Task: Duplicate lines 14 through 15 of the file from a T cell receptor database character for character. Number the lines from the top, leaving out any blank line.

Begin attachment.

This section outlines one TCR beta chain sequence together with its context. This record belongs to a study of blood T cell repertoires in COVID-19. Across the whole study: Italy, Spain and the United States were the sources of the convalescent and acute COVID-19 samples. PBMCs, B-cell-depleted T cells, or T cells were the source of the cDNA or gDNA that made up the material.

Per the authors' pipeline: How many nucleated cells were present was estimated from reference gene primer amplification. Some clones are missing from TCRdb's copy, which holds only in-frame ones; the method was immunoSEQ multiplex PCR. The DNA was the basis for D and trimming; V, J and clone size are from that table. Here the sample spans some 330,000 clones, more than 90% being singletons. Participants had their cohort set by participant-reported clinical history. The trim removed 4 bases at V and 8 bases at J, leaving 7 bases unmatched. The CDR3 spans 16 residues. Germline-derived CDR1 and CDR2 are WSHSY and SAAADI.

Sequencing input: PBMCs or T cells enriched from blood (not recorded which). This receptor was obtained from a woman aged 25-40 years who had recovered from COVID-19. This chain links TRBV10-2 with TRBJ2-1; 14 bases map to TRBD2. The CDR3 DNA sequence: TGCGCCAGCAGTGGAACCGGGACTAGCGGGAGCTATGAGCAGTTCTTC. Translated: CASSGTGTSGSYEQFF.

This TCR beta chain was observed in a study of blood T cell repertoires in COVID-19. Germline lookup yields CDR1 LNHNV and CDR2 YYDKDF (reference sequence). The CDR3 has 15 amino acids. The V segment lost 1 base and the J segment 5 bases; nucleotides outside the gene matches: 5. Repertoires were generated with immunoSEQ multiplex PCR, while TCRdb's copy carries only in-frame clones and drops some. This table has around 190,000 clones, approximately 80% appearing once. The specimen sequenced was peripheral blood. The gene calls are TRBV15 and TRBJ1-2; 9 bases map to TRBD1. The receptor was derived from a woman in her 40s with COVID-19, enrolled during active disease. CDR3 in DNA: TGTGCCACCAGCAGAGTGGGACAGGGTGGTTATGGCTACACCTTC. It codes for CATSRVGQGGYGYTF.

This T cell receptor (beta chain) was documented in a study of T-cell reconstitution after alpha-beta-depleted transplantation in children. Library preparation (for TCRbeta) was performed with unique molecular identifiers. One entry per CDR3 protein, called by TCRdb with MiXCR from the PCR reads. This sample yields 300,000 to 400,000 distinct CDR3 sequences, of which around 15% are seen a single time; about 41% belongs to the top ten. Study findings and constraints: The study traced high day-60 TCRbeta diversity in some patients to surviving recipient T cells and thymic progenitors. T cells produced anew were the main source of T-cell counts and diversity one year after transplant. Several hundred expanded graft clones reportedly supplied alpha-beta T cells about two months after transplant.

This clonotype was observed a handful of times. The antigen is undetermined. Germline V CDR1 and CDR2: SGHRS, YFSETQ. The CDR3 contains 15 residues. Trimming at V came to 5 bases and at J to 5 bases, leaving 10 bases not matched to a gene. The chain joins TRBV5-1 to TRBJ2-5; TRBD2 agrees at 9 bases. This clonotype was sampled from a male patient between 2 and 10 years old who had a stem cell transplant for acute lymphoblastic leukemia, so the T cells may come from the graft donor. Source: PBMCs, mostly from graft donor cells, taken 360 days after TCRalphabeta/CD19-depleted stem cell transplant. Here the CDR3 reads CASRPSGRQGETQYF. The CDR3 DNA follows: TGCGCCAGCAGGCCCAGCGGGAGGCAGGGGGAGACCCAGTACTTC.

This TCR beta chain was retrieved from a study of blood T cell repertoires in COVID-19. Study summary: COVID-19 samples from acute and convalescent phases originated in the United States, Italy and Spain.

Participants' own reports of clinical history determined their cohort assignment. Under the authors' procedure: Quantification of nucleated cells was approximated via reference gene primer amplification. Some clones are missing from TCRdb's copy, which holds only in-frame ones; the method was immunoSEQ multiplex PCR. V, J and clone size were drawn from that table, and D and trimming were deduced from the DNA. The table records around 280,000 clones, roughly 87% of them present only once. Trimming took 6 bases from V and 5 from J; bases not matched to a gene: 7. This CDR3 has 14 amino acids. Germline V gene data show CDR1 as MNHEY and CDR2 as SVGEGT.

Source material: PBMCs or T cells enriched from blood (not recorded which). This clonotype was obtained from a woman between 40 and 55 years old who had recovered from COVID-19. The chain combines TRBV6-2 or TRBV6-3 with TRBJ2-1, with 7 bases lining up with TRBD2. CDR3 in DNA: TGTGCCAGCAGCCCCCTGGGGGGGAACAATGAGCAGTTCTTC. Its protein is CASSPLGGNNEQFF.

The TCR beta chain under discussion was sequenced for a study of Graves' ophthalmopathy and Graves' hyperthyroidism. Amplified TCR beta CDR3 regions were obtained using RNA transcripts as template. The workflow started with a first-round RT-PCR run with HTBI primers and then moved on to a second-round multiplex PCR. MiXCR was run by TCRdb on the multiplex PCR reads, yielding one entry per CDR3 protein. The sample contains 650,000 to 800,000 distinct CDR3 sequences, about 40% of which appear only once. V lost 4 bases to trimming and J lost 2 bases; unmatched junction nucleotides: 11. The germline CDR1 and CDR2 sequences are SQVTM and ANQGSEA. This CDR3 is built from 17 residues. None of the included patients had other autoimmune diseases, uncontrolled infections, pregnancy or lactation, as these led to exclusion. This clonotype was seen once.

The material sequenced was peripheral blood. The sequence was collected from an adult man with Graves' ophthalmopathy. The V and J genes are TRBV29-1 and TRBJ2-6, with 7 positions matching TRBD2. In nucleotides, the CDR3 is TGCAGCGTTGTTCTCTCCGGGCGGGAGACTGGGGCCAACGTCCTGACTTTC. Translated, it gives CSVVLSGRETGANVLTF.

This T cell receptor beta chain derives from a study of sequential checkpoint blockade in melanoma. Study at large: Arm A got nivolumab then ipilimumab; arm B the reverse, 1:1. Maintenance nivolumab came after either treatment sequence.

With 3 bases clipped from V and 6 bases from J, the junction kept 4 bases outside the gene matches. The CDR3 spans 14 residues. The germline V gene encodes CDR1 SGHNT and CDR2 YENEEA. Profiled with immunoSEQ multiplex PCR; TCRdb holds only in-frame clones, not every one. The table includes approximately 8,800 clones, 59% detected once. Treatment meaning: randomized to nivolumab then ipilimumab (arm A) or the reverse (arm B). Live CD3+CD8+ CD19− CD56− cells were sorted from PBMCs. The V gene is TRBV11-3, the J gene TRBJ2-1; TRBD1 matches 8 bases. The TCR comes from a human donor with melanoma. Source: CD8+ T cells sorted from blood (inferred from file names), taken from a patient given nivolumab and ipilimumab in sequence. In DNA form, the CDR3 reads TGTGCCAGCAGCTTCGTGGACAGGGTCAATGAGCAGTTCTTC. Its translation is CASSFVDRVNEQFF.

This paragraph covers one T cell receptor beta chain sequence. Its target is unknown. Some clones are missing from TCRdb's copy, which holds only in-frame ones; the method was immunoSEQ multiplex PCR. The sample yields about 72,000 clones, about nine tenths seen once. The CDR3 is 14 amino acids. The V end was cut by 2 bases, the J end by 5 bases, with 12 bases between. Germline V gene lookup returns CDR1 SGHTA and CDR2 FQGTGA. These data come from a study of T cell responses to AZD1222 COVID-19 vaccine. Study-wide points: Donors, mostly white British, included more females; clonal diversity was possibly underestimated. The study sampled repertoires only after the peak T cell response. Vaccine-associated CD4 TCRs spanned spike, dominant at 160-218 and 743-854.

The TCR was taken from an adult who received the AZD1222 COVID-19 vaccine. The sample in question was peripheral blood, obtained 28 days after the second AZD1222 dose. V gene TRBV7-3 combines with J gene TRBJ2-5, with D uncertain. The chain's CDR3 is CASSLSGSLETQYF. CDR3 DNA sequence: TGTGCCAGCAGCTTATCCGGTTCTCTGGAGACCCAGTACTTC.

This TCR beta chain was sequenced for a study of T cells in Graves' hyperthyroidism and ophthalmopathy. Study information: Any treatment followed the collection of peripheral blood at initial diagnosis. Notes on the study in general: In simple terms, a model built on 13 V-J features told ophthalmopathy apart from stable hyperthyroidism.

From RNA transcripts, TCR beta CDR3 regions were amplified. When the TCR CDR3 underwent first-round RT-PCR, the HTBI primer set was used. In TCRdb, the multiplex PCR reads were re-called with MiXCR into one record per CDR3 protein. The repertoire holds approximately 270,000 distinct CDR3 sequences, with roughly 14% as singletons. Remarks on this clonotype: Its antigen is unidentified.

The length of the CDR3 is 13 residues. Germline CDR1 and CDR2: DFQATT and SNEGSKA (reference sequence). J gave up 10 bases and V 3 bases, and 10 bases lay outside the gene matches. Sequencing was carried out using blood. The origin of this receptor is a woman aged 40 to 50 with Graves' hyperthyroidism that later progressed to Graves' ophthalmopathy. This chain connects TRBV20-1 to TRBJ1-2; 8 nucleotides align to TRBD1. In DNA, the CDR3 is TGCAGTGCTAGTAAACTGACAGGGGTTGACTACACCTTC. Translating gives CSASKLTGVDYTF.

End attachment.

This paragraph covers one T cell receptor beta chain sequence. Its target is unknown. Some clones are missing from TCRdb's copy, which holds only in-frame ones; the method was immunoSEQ multiplex PCR. The sample yields about 72,000 clones, about nine tenths seen once. The CDR3 is 14 amino acids. The V end was cut by 2 bases, the J end by 5 bases, with 12 bases between. Germline V gene lookup returns CDR1 SGHTA and CDR2 FQGTGA. These data come from a study of T cell responses to AZD1222 COVID-19 vaccine. Study-wide points: Donors, mostly white British, included more females; clonal diversity was possibly underestimated. The study sampled repertoires only after the peak T cell response. Vaccine-associated CD4 TCRs spanned spike, dominant at 160-218 and 743-854.

The TCR was taken from an adult who received the AZD1222 COVID-19 vaccine. The sample in question was peripheral blood, obtained 28 days after the second AZD1222 dose. V gene TRBV7-3 combines with J gene TRBJ2-5, with D uncertain. The chain's CDR3 is CASSLSGSLETQYF. CDR3 DNA sequence: TGTGCCAGCAGCTTATCCGGTTCTCTGGAGACCCAGTACTTC.